A simple question from GOOD magazine: where did the money to rebuild Iraq go? In 2003, the Development Fund for Iraq (DFI) was established for the benefit of the country's people. The Department of Defense (DoD) managed that money. According to a report [pdf] from the Special Inspector General for Iraq Reconstruction:
Weaknesses in DoD’s financial and management controls left it unable to properly account for $8.7 billion of the $9.1 billion in DFI funds it received for reconstruction activities in Iraq. This situation occurred because most DoD organizations receiving DFI funds did not establish the required Department of the Treasury accounts and no DoD organization was designated as the executive agent for managing the use of DFI funds. The breakdown in controls left the funds vulnerable to inappropriate uses and undetected loss.
That's 96% of 9.1 billion dollars that we apparently have no clue about how it was spent. What?
About a year after the launch of the Federal IT Dashboard, business intelligence consultancy Juice Analytics focuses on five areas — message, flow, charts, context, and design fundamentals — where the dashboard could use some improvement.
The first tip on message:
The information designer is responsible for presenting the data in a way that the message is delivered in a clear and understandable way. If the data is left to speak for itself, users can be left confused or frustrated. And in all likelihood they won't to [sp] see the full value of the data. That's particularly tough for this Federal IT Dashboard where a huge amount of effort has been put into gathering consistent data across agencies.
Totally agree with this, but to avoid confusion, let's clarify. You should always let the data speak for itself. It's just that what the data says often seems like a foreign language to non-professionals. It's up to you, the information designer, to translate. The better you can translate, the better the information designer you are.
According to the United Nations, the elderly population of the world is growing at its fastest rate ever. By 2050, there will be more than 2 billion people aged 60 or over. The age of a country's population can reveal insights about that country's history, and can provide a glimpse towards the economic and healthcare trends that will challenge their societies in the future.
The piece is a simple but elegant interactive that lets you compare age distributions between countries, over time. Select one country on the top, and select another on the bottom. For each country, you get a pair of stacked bars (for men and women). Age moves left to right, so the left-most bars represent the youngest, and the right most represent the oldest.
Use the slider on the bottom to navigate through time, and the distributions shift further right (i.e. people live longer) in a wave-like motion, as the population of each respective country increases.
Finally, watch a composite of all eight selected countries in the bottom right.
The one thing missing for me is the percentages for each age/gender group as you roll over each bar. But I'm just being picky. Really good stuff. The interactive leaves it up to you to see what's going on in the data.
How does your country compare to others?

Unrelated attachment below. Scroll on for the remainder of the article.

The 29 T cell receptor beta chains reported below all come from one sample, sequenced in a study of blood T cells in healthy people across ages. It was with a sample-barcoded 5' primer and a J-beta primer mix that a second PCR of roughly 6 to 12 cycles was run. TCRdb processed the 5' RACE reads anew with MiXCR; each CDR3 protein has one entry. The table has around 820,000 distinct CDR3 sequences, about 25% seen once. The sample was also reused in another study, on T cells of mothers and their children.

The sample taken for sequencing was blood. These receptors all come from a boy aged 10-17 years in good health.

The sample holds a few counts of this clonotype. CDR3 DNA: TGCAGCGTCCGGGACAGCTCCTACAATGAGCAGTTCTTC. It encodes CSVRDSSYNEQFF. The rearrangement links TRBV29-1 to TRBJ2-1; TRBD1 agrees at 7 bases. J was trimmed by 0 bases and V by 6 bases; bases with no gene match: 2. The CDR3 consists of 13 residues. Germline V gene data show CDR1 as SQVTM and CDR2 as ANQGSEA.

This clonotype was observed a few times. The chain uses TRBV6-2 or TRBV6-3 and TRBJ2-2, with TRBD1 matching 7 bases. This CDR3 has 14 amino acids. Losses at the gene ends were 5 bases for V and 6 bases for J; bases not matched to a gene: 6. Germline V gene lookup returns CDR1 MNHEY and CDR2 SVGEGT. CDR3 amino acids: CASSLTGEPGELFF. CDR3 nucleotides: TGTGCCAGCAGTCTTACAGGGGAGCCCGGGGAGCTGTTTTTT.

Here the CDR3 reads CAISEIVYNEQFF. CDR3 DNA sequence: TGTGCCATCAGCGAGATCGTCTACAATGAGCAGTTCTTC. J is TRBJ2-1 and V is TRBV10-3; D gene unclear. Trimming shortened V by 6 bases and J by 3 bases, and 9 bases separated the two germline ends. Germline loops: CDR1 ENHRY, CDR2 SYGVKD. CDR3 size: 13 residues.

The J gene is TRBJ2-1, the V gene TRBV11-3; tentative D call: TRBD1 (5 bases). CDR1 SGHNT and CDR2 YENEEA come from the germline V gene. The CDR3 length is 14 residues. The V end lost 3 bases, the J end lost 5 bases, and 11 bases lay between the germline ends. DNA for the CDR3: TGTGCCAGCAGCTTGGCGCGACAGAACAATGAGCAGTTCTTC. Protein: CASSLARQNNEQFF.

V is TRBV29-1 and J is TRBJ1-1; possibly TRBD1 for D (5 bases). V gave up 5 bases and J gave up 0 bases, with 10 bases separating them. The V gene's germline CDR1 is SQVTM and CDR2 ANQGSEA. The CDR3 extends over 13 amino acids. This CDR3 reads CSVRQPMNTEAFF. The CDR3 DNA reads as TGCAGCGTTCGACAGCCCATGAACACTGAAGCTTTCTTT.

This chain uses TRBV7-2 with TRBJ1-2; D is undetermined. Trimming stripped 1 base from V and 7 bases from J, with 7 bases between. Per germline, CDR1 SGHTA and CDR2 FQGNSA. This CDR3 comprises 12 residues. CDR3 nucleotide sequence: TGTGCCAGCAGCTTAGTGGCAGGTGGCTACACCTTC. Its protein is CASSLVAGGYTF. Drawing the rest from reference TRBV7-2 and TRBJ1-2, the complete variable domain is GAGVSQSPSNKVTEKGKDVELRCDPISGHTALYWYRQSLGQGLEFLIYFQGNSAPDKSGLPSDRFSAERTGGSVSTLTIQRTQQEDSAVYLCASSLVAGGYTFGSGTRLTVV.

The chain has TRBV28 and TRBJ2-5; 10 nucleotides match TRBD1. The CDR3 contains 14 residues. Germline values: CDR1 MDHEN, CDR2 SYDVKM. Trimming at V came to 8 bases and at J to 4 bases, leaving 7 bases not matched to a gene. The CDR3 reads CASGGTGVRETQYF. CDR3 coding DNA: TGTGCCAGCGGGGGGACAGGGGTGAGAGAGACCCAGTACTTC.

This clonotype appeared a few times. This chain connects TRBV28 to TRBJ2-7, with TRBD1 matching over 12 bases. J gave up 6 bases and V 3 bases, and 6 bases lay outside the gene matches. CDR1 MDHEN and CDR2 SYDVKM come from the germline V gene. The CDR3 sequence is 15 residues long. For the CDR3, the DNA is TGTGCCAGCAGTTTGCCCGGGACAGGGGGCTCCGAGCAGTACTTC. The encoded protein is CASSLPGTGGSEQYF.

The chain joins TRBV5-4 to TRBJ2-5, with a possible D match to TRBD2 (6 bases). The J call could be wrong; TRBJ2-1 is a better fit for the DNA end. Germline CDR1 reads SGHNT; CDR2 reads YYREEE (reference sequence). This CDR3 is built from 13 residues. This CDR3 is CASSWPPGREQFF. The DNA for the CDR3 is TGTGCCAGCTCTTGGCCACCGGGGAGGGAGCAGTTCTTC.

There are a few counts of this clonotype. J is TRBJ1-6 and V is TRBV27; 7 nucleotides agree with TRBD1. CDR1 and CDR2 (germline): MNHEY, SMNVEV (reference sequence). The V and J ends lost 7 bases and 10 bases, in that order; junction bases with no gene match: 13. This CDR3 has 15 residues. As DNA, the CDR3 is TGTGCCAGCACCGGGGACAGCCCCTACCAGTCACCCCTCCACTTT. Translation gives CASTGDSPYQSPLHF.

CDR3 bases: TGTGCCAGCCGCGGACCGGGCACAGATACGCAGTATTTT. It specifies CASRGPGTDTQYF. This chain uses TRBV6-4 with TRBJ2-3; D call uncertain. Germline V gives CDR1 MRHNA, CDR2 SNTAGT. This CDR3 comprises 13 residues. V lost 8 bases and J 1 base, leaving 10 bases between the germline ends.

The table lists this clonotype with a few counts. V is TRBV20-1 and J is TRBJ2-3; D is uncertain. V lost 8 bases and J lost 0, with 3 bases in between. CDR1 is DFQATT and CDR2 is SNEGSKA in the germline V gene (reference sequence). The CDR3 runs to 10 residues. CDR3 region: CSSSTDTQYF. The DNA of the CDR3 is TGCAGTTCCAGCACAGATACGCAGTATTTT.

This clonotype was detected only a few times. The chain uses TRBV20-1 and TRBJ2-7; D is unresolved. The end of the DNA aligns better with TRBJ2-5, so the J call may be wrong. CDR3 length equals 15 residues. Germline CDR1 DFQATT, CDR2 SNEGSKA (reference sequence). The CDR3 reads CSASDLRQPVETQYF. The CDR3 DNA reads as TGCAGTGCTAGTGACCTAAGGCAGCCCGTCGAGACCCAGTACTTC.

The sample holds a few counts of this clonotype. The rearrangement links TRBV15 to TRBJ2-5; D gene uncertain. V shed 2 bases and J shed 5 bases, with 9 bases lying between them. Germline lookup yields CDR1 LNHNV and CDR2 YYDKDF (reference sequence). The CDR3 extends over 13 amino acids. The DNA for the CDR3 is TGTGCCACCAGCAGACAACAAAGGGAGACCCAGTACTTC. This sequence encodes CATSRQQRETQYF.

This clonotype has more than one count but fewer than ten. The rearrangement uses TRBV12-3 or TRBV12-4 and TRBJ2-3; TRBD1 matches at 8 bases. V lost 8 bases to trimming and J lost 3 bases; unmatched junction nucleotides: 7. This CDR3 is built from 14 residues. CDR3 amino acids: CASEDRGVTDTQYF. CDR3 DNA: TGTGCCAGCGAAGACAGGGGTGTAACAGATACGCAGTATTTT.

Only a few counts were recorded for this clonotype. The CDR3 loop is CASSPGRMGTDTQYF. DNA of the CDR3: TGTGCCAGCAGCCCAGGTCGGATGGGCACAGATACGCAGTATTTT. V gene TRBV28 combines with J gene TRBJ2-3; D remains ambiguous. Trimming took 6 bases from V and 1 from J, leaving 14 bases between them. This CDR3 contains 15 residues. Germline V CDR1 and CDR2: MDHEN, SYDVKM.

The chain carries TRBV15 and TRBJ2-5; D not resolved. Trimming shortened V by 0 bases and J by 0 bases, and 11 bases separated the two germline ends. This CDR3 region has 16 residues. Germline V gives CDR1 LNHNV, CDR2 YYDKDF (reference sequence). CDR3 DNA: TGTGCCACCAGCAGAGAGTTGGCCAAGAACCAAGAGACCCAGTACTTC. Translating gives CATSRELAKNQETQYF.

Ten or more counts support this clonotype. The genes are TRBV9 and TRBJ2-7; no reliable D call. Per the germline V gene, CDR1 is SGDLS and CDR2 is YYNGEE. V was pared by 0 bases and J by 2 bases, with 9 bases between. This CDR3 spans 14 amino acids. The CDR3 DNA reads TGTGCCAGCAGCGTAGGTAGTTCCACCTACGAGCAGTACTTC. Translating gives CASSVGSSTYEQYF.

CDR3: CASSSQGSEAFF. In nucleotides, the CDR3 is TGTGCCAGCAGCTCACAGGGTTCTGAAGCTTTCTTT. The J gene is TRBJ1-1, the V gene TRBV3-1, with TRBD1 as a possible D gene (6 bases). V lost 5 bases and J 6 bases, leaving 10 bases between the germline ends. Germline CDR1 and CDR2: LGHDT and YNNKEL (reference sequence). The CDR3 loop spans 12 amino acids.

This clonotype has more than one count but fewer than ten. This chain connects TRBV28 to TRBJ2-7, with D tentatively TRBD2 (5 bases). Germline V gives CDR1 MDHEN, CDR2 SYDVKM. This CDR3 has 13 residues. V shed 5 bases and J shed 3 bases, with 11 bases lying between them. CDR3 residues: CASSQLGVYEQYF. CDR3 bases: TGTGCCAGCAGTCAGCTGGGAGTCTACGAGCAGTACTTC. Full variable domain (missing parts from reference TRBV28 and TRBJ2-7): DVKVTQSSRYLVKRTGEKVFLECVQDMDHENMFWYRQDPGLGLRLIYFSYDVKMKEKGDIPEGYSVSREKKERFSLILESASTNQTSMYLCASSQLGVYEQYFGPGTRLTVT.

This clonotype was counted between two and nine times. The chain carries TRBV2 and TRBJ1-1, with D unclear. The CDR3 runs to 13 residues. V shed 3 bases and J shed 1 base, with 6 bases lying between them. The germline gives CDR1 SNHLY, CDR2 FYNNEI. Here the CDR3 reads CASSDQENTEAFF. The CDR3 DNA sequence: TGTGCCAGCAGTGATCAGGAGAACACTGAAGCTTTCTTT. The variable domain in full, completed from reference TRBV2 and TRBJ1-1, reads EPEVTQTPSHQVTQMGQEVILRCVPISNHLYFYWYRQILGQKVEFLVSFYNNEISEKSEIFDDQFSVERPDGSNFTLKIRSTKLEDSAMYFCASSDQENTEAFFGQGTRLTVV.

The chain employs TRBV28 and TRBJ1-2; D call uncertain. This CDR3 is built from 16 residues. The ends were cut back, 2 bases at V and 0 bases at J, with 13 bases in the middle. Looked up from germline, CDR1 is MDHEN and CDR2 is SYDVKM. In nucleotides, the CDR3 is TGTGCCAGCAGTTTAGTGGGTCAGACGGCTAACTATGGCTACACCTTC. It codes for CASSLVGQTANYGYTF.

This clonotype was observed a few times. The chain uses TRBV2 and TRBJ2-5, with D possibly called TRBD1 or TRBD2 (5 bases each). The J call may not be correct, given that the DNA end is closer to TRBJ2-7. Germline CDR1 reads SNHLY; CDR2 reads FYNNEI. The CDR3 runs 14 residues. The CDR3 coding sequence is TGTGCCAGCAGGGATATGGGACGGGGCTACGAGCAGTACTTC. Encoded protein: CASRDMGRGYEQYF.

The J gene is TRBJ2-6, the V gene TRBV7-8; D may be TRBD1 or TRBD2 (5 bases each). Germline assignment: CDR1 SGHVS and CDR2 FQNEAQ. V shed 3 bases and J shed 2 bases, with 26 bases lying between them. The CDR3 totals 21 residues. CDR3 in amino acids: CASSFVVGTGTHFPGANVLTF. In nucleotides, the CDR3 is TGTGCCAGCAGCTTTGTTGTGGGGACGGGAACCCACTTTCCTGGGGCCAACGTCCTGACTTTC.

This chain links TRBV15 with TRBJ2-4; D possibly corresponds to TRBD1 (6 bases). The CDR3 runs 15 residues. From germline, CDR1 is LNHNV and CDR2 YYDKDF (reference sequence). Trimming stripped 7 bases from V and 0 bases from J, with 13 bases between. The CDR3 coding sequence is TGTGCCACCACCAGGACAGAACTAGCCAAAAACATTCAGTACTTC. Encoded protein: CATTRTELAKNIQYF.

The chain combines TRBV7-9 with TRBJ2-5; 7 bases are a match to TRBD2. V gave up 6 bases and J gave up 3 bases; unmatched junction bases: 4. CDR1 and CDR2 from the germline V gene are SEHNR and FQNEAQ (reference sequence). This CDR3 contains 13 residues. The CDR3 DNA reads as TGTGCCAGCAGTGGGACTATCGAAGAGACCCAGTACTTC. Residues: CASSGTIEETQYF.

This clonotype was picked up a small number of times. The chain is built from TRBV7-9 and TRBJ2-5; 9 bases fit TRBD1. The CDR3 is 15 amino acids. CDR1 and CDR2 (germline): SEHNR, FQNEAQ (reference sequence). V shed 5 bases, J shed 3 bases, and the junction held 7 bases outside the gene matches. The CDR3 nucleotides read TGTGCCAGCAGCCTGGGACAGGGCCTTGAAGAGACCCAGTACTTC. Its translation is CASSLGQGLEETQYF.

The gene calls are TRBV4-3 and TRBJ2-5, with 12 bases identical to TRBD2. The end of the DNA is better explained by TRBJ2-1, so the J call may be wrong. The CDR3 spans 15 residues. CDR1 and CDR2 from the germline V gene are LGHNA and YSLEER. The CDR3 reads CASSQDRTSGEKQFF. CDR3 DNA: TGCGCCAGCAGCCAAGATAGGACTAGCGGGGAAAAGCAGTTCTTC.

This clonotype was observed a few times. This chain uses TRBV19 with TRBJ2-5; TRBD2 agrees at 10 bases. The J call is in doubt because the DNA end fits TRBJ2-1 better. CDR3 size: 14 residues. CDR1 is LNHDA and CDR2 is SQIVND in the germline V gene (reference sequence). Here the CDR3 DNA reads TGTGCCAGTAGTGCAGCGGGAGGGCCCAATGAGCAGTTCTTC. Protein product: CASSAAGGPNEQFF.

You've seen the presentation. You've seen the motion graph tool. But up until now, the data exploration tool, Trendalyzer, has always been in the browser. Now you can download the desktop version, and keep everything on your own computer with Gapminder Desktop:
Gapminder Desktop is particularly useful for presentations as it allows you to prepare your graphs in advance and you won’t need an Internet connection at your lecture or presentation.
In the "list of graphs" you will get at preset list of graphs on the left side, but you can also very easily create your own favorite examples. Simply arrange the graph the way you want it and click “bookmark this graph”. Your example will the appear in your own list of favorite graphs. Perfect when you want to prepare a lecture or presentation.
Basically, it's the exact same thing as the online version as an Adobe Air application, which is handy for all you motion graph fans out there.
Prospect Magazine takes a look at how Britain has changed by the numbers from 1997 to present:
Richer, fatter, living longer, more indebted, drunker, better connected, politically disillusioned: there’s no metric that can describe whether we are happier or living better lives after 13 years of Labour. But there are plenty to show how we have changed during a period of fulsome spending, borrowing and technological transformation.
The four pages of graphics are well-organized with just the right balance of color and iconography, to keep the reader engaged without going oatmeal on the numbers.
This is not dissimilar to Protovis from the Stanford visualization group. Although, I'm told the JIT is fully functioning in Internet Explorer. Protovis only partly works in IE right now.
The Color Strata includes the 200 most common color names (excluding black-white-grayish tones), organized by hue horizontally and relative usage vertically, stacked by overall popularity, shaded representatively, and labeled where possible. Besides filtering spam, ignoring cruft, normalizing grey to gray, and correcting the most egregious misspellings (here’s looking at you, fuchsia), the results are otherwise unadulterated.
The results correspond nicely with Martin and Dolores Labs' color wheels from a couple of years ago.
There are, however, still some limitations with dreaded Internet Explorer (mainly with interaction), but they're getting there, I think.
Find plenty of other examples on the Protovis site. Robert Kosara has also started a series of Protovis tutorials on how to use the library if you want some guidance on where to start.